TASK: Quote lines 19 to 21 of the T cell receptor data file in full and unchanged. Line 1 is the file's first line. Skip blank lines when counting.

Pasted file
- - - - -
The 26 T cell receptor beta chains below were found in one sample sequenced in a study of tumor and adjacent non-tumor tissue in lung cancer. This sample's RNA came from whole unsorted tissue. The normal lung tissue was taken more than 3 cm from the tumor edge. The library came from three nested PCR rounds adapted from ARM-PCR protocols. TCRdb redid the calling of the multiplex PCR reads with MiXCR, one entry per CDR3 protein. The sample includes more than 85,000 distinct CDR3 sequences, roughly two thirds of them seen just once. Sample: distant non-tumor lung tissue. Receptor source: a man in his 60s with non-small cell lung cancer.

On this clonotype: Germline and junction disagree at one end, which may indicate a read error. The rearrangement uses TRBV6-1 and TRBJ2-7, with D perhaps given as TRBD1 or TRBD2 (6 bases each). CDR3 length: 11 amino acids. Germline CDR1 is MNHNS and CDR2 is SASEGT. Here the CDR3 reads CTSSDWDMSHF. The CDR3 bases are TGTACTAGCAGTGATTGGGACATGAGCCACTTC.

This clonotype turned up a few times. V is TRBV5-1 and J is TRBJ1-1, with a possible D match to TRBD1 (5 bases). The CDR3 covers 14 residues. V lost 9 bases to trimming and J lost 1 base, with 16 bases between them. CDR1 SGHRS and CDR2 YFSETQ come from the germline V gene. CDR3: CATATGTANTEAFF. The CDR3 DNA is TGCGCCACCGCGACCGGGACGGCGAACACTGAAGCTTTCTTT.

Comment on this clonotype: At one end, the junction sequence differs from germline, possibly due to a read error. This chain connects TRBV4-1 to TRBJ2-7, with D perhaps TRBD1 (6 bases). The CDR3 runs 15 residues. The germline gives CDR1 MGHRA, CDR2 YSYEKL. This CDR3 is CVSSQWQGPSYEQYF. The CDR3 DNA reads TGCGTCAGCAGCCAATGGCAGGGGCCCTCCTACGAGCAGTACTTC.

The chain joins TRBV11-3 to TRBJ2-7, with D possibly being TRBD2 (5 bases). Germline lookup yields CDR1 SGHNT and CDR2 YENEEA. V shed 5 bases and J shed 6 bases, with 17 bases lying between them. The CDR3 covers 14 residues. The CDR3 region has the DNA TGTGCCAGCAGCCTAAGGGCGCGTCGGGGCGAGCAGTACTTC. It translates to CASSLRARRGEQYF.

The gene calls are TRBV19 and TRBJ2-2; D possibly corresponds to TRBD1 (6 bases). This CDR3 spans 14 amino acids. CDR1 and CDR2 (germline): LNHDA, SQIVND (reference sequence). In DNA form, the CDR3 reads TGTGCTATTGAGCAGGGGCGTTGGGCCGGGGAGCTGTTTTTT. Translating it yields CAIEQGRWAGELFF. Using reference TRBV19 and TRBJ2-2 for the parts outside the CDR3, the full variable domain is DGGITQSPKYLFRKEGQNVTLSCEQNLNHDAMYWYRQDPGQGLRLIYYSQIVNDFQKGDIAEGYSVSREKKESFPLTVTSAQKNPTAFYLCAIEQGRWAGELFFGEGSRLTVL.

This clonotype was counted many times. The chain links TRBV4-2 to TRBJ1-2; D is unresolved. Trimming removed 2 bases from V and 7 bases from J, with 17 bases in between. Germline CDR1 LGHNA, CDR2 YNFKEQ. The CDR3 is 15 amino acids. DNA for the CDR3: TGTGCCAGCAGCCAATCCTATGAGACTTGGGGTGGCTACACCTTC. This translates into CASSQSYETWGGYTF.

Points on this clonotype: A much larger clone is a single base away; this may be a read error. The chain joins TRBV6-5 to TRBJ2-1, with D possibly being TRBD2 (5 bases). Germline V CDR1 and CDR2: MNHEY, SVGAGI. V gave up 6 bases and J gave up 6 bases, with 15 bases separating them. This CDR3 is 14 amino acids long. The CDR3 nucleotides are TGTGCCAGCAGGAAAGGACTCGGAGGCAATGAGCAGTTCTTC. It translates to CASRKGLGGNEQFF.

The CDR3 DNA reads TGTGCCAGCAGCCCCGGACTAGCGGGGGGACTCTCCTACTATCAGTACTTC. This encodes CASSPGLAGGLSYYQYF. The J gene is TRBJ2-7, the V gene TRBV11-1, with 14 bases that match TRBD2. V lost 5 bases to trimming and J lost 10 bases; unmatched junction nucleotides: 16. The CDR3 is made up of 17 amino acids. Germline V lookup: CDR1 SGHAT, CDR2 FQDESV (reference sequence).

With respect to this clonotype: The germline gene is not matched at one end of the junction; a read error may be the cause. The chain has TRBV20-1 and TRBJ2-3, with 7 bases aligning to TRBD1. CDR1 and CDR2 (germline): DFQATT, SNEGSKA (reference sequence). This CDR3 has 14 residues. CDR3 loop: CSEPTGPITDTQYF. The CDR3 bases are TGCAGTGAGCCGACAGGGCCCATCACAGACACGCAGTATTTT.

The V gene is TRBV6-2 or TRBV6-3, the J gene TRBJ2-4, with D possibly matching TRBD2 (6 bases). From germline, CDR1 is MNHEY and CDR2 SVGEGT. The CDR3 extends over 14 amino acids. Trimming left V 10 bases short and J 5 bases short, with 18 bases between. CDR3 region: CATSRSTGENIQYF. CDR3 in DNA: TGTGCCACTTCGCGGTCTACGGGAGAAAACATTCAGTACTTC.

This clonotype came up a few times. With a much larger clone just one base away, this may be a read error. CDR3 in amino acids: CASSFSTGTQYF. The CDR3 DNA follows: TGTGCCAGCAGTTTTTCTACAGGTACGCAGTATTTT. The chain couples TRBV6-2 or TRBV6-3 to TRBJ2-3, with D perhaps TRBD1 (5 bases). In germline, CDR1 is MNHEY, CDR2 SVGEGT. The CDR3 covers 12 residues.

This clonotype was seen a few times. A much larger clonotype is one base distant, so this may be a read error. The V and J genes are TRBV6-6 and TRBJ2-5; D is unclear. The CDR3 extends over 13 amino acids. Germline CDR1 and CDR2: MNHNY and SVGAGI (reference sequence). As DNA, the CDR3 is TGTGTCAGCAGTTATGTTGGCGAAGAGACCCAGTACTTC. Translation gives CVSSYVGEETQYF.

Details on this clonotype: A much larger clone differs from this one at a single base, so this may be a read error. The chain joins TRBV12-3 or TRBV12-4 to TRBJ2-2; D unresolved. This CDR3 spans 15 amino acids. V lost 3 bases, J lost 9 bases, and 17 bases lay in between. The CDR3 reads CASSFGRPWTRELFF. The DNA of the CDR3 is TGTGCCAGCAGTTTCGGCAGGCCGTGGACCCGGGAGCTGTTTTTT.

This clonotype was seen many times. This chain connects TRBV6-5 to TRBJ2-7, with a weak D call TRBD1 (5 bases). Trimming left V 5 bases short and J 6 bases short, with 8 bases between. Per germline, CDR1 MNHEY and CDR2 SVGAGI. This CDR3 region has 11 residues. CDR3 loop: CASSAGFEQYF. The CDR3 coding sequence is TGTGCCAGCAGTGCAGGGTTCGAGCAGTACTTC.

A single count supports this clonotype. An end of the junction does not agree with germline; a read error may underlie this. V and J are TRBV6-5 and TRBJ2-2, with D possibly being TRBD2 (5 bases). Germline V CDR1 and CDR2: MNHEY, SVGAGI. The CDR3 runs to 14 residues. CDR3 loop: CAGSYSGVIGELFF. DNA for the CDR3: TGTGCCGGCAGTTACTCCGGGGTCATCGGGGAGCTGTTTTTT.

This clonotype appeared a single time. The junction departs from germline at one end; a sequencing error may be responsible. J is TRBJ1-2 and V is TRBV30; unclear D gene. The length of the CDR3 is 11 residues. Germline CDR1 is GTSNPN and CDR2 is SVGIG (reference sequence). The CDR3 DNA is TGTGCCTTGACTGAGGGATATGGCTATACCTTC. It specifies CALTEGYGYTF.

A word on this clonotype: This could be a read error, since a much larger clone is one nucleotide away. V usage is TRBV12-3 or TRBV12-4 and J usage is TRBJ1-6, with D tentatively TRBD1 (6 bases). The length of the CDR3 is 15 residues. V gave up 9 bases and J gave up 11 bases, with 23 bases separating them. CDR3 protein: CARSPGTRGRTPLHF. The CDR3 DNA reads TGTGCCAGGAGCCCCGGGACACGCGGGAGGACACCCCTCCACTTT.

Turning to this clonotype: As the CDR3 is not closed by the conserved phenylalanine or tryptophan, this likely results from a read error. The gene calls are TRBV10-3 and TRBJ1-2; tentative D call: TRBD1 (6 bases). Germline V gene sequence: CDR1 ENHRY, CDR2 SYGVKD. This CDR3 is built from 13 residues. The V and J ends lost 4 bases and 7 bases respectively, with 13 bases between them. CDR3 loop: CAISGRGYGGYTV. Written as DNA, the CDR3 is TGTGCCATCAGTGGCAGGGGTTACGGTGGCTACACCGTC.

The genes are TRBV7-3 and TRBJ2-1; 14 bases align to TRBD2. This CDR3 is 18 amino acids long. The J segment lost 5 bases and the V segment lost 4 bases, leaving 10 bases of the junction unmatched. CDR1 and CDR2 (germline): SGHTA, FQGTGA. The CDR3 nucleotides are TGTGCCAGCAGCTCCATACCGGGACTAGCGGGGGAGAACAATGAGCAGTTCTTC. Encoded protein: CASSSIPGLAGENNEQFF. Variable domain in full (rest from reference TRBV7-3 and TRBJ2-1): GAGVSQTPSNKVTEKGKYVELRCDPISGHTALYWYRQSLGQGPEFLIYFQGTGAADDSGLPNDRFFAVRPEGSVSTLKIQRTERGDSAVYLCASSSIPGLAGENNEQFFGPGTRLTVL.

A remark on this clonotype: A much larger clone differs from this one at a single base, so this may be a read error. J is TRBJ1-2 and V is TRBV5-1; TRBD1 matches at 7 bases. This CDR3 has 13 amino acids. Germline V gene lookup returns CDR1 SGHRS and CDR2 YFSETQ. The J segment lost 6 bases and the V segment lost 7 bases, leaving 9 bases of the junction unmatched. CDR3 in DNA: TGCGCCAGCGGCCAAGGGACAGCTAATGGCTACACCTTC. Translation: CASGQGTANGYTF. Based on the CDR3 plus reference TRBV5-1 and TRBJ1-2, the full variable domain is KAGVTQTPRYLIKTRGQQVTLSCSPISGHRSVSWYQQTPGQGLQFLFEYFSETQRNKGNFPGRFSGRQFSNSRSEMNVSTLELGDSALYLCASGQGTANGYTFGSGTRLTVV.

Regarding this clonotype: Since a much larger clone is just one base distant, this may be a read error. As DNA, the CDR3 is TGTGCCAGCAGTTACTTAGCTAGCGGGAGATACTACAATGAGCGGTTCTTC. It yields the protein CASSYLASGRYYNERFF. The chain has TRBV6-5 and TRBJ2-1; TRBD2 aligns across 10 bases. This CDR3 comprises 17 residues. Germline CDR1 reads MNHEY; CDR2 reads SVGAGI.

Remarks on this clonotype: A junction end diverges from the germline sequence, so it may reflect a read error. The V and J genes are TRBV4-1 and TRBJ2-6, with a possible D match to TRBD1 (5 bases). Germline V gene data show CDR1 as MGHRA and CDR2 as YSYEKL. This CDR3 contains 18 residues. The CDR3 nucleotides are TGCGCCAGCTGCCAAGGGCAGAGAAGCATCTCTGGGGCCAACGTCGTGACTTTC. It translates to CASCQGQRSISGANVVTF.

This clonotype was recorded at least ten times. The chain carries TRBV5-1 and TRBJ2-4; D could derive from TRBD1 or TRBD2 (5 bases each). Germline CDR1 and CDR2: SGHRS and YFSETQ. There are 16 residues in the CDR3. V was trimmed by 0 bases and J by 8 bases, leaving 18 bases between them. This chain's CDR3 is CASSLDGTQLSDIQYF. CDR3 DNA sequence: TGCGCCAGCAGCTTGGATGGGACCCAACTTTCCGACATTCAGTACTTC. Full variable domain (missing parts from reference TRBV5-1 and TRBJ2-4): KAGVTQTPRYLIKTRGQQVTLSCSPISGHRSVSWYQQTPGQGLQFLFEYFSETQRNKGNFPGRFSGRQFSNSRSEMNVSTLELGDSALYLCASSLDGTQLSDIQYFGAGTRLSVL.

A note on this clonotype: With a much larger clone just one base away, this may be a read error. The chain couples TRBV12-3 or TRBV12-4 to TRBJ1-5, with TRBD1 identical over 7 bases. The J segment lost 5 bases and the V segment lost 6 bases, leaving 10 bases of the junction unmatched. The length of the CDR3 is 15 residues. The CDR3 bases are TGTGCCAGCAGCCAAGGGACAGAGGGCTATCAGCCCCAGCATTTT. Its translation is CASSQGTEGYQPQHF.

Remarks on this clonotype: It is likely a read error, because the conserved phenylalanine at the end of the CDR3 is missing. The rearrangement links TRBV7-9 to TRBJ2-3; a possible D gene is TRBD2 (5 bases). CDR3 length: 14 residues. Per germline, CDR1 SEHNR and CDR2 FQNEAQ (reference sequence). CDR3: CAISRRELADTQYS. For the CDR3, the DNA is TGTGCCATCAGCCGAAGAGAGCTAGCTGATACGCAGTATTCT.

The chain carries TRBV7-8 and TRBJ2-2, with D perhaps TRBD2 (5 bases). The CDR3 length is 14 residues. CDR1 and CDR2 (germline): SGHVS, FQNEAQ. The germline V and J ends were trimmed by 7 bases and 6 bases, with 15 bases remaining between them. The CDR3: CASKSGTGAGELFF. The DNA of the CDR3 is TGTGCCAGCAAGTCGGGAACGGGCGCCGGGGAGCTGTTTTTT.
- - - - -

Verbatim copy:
Turning to this clonotype: As the CDR3 is not closed by the conserved phenylalanine or tryptophan, this likely results from a read error. The gene calls are TRBV10-3 and TRBJ1-2; tentative D call: TRBD1 (6 bases). Germline V gene sequence: CDR1 ENHRY, CDR2 SYGVKD. This CDR3 is built from 13 residues. The V and J ends lost 4 bases and 7 bases respectively, with 13 bases between them. CDR3 loop: CAISGRGYGGYTV. Written as DNA, the CDR3 is TGTGCCATCAGTGGCAGGGGTTACGGTGGCTACACCGTC.

The genes are TRBV7-3 and TRBJ2-1; 14 bases align to TRBD2. This CDR3 is 18 amino acids long. The J segment lost 5 bases and the V segment lost 4 bases, leaving 10 bases of the junction unmatched. CDR1 and CDR2 (germline): SGHTA, FQGTGA. The CDR3 nucleotides are TGTGCCAGCAGCTCCATACCGGGACTAGCGGGGGAGAACAATGAGCAGTTCTTC. Encoded protein: CASSSIPGLAGENNEQFF. Variable domain in full (rest from reference TRBV7-3 and TRBJ2-1): GAGVSQTPSNKVTEKGKYVELRCDPISGHTALYWYRQSLGQGPEFLIYFQGTGAADDSGLPNDRFFAVRPEGSVSTLKIQRTERGDSAVYLCASSSIPGLAGENNEQFFGPGTRLTVL.

A remark on this clonotype: A much larger clone differs from this one at a single base, so this may be a read error. J is TRBJ1-2 and V is TRBV5-1; TRBD1 matches at 7 bases. This CDR3 has 13 amino acids. Germline V gene lookup returns CDR1 SGHRS and CDR2 YFSETQ. The J segment lost 6 bases and the V segment lost 7 bases, leaving 9 bases of the junction unmatched. CDR3 in DNA: TGCGCCAGCGGCCAAGGGACAGCTAATGGCTACACCTTC. Translation: CASGQGTANGYTF. Based on the CDR3 plus reference TRBV5-1 and TRBJ1-2, the full variable domain is KAGVTQTPRYLIKTRGQQVTLSCSPISGHRSVSWYQQTPGQGLQFLFEYFSETQRNKGNFPGRFSGRQFSNSRSEMNVSTLELGDSALYLCASGQGTANGYTFGSGTRLTVV.